From 1633 the Tokugawa government adopted the isolationist Sakoku policy. The Shogunate however opened up the seaport of Nagasaki to export with the Dutch East India Company and Chinese merchant ships from Southeast Asia, the Japanese merchants who were now prohibited from exporting mon coins directly to Vietnam used the Dutch traders as middlemen and exported between 1633 and 1637 around 105,835 strings of 960 Eiraku Tsūhō and Kan’ei Tsūhō coins (or 101,600,640 mon) to Vietnam, and from 1659 this continued with the Nagasaki trade coins which were specifically minted for foreign markets, this is why they were escribed with Song dynasty inscriptions as coins from the Song dynasty were already circulating in Southeast Asia and the populace had already become accustomed to them. The trade of mon coins stopped however after the Shogunate banned the export of copper in 1715.[24][25]

Inflation during the Bakumatsu[edit]

A Hōei Tsūhō (寳永通寳) coin, these were unsuccessfully introduced as a large denomination 10 mon coin in 1708, but failed because of their debased copper content.
A Tenpō Tsūhō (天保通寳 - 當百) coin of 100 mon, with the Kaō of the Kinza mint's Gotō San'emon.

In 1708 the Tokugawa shogunate introduced the Hōei Tsūhō (Kyūjitai: 寳永通寳 ; Shinjitai: 宝永通宝) which had a face value of 10 mon (but contained 3 times as much copper as a 1 mon Kan’ei Tsūhō coin), which lead to the coin being discontinued very shortly after it started circulating as it wasn't accepted for its nominal value.[26]

However, in 1835 (during the Bakumatsu) the Tokugawa shogunate tried issuing a larger denomination copper coin again with the Tenpō Tsūhō 100 mon coin which this time only contained five and a half times the amount of copper in a 1 mon coin,[27] but was accepted nonetheless. The introduction of this denomination caused large scale inflation comparable to that of caused by the 100 wén coin minted by the Qing dynasty in 1853, or the 100 mun coin issued by the Kingdom of Joseon in 1866.[28][29] The reason for the change in mentality was the scarcity of copper which had earlier forced the Japanese to mint iron coins breaking the previously established tri-metallic system. The concurrent circulation of 1, 4, and (heavily debased) 100 mon coins caused for a chaotic reaction from the market as did widespread circulation of forged coinage.[30]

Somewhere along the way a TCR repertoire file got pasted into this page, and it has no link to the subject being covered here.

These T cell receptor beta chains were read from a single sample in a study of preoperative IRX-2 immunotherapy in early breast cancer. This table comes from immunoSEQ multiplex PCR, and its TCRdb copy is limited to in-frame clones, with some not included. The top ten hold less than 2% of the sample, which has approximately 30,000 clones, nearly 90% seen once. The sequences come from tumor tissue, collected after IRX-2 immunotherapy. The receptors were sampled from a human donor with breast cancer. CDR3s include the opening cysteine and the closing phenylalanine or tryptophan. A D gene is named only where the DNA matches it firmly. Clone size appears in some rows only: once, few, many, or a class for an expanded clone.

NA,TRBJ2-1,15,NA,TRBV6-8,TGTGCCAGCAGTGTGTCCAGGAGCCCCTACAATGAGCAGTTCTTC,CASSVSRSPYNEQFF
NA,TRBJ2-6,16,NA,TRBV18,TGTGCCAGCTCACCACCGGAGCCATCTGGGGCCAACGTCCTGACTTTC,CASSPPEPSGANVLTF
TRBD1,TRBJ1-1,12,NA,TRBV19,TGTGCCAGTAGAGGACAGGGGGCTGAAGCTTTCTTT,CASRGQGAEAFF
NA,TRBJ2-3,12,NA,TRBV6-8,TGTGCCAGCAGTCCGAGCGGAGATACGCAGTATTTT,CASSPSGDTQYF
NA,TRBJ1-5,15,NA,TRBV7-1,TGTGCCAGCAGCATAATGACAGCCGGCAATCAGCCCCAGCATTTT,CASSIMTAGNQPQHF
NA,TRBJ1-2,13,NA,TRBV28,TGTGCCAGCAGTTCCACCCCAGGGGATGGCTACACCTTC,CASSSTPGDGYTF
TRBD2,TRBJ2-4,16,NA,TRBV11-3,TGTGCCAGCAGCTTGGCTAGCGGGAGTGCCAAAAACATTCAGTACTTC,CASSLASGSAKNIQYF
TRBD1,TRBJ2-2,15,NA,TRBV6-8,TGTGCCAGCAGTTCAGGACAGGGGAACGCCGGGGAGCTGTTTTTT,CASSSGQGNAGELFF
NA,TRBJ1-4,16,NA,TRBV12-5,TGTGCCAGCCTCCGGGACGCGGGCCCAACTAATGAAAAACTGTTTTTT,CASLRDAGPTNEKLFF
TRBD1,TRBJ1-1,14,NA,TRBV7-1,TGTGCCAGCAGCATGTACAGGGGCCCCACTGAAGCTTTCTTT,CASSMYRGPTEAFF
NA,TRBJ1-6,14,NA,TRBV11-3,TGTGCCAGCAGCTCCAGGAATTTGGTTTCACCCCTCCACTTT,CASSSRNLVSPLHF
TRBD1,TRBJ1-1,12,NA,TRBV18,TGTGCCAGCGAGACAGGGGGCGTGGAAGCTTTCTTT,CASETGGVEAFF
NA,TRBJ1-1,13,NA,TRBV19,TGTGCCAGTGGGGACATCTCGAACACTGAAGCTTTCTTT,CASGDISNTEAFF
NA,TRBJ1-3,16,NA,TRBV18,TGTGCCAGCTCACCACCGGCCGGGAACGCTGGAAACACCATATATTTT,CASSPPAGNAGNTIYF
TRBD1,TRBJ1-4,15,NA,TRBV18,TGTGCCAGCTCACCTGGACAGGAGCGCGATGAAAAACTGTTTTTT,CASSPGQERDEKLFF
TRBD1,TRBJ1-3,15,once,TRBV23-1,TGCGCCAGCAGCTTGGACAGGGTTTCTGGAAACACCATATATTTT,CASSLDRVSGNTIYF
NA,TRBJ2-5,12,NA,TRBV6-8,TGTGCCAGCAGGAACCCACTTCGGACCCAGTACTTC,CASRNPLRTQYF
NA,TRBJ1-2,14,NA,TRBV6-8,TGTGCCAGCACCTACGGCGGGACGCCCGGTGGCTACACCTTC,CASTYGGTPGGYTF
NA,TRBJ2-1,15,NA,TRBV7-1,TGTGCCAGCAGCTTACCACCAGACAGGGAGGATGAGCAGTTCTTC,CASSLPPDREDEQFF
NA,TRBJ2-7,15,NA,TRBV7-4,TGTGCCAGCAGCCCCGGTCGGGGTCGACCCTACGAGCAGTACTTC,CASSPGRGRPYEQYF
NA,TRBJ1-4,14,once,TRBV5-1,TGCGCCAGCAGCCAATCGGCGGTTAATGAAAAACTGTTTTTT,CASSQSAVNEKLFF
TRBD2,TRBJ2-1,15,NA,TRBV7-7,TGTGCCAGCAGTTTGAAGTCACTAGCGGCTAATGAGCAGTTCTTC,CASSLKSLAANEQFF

Another major cause for inflation was that from 1859 local Daimyō started minting their own coinage often with high denominations to increase the money supply or to get more gold and silver for their low copper supplies, in 1862 this inspired Daimyō Shimazu Nariakira to produce Tenpō Tsūhō derivatives in the form of 100 on Ryūkyū Tsūhō coins and even ½ Shu Ryūkyū Tsūhō coins under the pretence of minting coins for their vassal Ryukyu Kingdom, this proved profitable for the Satsuma domain.[31][32]

Stringing of coins[edit]

Bundles of 100 copper mon coins strung together for convenience of both transportation and payment.

Mon coins were holed, allowing them to be strung together on a piece of string. In the Edo-period of Japan (1615-1868), stringed-together coins received a small discount when presented like this. E.g. for 100 Mon payment: if those 1 Mon coins were all tied in a row, discount given was 4 mon, so 96 stringed coins of 1 mon were accepted at par with 100 mon. Similar discounts existed probably for other bulk payments with small coinage in stringed form.

List of Japanese mon coins[edit]

Proliferation of local Japanese coinage during the Bakumatsu period.

During the history of the Japanese mon, many different coins with different inscriptions were cast, the main coins cast by the central government were:[33]

Inscription Kyūjitai Shinjitai Year of introduction
(Gregorian calendar)
Nengō
(Japanese calendar)
Denomination(s) Image
Keichō Tsūhō[34] 慶長通寳 慶長通宝 1606 Keichō 11 1 mon Keicho-tsuho.jpg
Genna Tsūhō[35] 元和通寳 元和通宝 1616 Genna 2 1 mon
Kan’ei Tsūhō[36][37] 寛永通寳 寛永通宝 1626 (1 mon)[a]
1768 (4 mon)
Kan'ei 5 (1 mon)